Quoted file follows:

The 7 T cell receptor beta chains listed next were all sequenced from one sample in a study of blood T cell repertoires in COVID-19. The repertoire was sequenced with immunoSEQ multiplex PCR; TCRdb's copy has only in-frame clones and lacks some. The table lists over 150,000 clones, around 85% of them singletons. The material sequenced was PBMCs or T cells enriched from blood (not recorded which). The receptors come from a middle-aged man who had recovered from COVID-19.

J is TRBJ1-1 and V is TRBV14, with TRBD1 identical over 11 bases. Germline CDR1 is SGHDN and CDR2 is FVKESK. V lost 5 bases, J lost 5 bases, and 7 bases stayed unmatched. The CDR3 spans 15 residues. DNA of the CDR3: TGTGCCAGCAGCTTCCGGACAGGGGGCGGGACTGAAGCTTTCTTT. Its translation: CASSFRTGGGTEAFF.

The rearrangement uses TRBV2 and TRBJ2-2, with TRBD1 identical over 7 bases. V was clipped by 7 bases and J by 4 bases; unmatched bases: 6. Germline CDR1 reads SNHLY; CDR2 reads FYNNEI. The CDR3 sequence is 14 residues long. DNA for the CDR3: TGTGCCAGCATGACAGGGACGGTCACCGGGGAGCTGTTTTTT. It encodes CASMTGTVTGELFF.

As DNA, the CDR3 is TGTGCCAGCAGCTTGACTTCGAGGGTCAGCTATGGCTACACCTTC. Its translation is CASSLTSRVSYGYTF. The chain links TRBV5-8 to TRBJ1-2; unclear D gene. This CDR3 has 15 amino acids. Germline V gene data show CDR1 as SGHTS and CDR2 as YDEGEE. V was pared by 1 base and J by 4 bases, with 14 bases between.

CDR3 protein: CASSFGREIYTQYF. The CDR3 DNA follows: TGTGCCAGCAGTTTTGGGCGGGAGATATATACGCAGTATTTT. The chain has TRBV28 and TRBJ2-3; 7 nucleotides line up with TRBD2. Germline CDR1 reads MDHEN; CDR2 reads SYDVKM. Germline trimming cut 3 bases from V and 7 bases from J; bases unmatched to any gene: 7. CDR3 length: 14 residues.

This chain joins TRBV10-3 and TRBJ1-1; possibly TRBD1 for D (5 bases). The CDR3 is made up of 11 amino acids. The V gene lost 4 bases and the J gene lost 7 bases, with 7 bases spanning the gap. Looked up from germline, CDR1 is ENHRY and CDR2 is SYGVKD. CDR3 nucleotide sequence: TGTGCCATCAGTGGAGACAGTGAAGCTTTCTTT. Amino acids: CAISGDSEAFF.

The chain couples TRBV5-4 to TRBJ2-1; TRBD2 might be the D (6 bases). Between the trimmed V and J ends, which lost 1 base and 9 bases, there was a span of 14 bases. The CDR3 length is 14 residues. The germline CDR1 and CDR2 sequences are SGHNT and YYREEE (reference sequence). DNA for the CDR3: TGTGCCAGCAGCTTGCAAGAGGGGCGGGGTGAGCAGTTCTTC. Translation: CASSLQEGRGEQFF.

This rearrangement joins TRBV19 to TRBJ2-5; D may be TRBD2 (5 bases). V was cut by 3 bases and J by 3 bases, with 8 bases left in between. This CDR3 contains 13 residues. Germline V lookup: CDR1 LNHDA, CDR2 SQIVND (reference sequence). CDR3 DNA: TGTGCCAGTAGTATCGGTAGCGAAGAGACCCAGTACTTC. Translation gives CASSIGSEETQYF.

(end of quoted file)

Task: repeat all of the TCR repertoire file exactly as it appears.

The 7 T cell receptor beta chains listed next were all sequenced from one sample in a study of blood T cell repertoires in COVID-19. The repertoire was sequenced with immunoSEQ multiplex PCR; TCRdb's copy has only in-frame clones and lacks some. The table lists over 150,000 clones, around 85% of them singletons. The material sequenced was PBMCs or T cells enriched from blood (not recorded which). The receptors come from a middle-aged man who had recovered from COVID-19.

J is TRBJ1-1 and V is TRBV14, with TRBD1 identical over 11 bases. Germline CDR1 is SGHDN and CDR2 is FVKESK. V lost 5 bases, J lost 5 bases, and 7 bases stayed unmatched. The CDR3 spans 15 residues. DNA of the CDR3: TGTGCCAGCAGCTTCCGGACAGGGGGCGGGACTGAAGCTTTCTTT. Its translation: CASSFRTGGGTEAFF.

The rearrangement uses TRBV2 and TRBJ2-2, with TRBD1 identical over 7 bases. V was clipped by 7 bases and J by 4 bases; unmatched bases: 6. Germline CDR1 reads SNHLY; CDR2 reads FYNNEI. The CDR3 sequence is 14 residues long. DNA for the CDR3: TGTGCCAGCATGACAGGGACGGTCACCGGGGAGCTGTTTTTT. It encodes CASMTGTVTGELFF.

As DNA, the CDR3 is TGTGCCAGCAGCTTGACTTCGAGGGTCAGCTATGGCTACACCTTC. Its translation is CASSLTSRVSYGYTF. The chain links TRBV5-8 to TRBJ1-2; unclear D gene. This CDR3 has 15 amino acids. Germline V gene data show CDR1 as SGHTS and CDR2 as YDEGEE. V was pared by 1 base and J by 4 bases, with 14 bases between.

CDR3 protein: CASSFGREIYTQYF. The CDR3 DNA follows: TGTGCCAGCAGTTTTGGGCGGGAGATATATACGCAGTATTTT. The chain has TRBV28 and TRBJ2-3; 7 nucleotides line up with TRBD2. Germline CDR1 reads MDHEN; CDR2 reads SYDVKM. Germline trimming cut 3 bases from V and 7 bases from J; bases unmatched to any gene: 7. CDR3 length: 14 residues.

This chain joins TRBV10-3 and TRBJ1-1; possibly TRBD1 for D (5 bases). The CDR3 is made up of 11 amino acids. The V gene lost 4 bases and the J gene lost 7 bases, with 7 bases spanning the gap. Looked up from germline, CDR1 is ENHRY and CDR2 is SYGVKD. CDR3 nucleotide sequence: TGTGCCATCAGTGGAGACAGTGAAGCTTTCTTT. Amino acids: CAISGDSEAFF.

The chain couples TRBV5-4 to TRBJ2-1; TRBD2 might be the D (6 bases). Between the trimmed V and J ends, which lost 1 base and 9 bases, there was a span of 14 bases. The CDR3 length is 14 residues. The germline CDR1 and CDR2 sequences are SGHNT and YYREEE (reference sequence). DNA for the CDR3: TGTGCCAGCAGCTTGCAAGAGGGGCGGGGTGAGCAGTTCTTC. Translation: CASSLQEGRGEQFF.

This rearrangement joins TRBV19 to TRBJ2-5; D may be TRBD2 (5 bases). V was cut by 3 bases and J by 3 bases, with 8 bases left in between. This CDR3 contains 13 residues. Germline V lookup: CDR1 LNHDA, CDR2 SQIVND (reference sequence). CDR3 DNA: TGTGCCAGTAGTATCGGTAGCGAAGAGACCCAGTACTTC. Translation gives CASSIGSEETQYF.